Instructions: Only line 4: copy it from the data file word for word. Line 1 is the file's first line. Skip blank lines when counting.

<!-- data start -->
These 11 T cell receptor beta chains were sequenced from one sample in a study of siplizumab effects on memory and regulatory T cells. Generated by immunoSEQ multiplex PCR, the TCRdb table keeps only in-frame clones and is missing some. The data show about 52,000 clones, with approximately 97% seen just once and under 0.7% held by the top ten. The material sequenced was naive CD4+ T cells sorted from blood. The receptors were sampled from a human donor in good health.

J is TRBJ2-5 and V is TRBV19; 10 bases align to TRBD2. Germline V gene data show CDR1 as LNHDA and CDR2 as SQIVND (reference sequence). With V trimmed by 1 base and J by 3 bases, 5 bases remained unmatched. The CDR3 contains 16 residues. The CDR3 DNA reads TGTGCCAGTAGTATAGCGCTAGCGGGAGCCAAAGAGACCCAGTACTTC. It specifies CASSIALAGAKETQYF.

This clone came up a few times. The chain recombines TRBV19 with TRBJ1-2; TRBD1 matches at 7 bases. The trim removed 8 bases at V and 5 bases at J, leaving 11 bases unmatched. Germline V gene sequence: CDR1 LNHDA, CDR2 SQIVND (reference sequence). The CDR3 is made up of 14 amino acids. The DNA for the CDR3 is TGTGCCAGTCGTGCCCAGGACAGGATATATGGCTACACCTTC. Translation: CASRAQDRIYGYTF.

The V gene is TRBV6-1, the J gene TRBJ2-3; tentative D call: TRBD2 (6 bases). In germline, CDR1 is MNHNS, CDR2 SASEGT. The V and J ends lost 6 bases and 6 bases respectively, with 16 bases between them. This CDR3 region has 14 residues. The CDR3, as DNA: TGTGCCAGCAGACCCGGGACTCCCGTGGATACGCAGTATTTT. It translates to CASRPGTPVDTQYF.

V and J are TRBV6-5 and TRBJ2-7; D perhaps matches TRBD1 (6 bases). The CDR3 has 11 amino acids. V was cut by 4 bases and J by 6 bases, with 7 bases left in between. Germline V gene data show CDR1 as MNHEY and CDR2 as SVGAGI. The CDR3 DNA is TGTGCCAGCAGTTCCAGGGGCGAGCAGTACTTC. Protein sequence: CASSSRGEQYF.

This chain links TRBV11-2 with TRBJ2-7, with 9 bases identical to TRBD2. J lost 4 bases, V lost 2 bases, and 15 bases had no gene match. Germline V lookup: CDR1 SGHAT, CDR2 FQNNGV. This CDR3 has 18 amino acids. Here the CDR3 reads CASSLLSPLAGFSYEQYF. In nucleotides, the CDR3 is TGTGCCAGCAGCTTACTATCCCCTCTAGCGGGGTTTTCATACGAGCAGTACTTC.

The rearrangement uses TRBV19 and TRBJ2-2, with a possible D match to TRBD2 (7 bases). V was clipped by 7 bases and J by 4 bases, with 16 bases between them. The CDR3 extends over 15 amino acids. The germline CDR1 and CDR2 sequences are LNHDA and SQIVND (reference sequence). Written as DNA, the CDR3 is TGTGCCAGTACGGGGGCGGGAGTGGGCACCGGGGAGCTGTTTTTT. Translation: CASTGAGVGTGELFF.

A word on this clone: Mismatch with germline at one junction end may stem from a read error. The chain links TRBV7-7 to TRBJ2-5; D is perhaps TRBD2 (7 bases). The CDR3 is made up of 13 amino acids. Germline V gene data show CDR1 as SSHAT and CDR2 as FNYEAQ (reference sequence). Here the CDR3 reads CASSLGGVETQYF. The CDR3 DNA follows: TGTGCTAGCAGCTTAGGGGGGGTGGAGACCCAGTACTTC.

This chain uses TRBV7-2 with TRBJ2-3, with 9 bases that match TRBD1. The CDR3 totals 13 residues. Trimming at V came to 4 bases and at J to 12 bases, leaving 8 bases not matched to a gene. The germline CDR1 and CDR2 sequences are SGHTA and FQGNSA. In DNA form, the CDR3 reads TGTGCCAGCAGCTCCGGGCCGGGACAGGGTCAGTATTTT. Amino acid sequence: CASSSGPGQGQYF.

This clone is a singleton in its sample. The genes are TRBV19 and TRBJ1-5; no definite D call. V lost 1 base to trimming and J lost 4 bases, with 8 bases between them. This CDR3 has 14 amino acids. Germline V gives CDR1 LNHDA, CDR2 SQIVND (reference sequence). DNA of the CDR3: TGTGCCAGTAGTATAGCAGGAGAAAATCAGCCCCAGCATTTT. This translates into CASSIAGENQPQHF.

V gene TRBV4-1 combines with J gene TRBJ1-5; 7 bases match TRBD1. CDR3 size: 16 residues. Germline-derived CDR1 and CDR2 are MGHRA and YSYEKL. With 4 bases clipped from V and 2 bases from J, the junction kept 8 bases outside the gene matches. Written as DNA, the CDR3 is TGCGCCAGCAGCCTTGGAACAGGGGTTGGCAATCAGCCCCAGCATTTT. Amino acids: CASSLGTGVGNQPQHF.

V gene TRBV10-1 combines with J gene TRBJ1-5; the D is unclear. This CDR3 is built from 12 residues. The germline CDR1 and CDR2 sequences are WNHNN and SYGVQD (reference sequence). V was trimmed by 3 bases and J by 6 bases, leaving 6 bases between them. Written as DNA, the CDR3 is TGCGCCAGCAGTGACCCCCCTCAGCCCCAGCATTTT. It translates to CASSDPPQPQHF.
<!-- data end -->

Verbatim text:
The V gene is TRBV6-1, the J gene TRBJ2-3; tentative D call: TRBD2 (6 bases). In germline, CDR1 is MNHNS, CDR2 SASEGT. The V and J ends lost 6 bases and 6 bases respectively, with 16 bases between them. This CDR3 region has 14 residues. The CDR3, as DNA: TGTGCCAGCAGACCCGGGACTCCCGTGGATACGCAGTATTTT. It translates to CASRPGTPVDTQYF.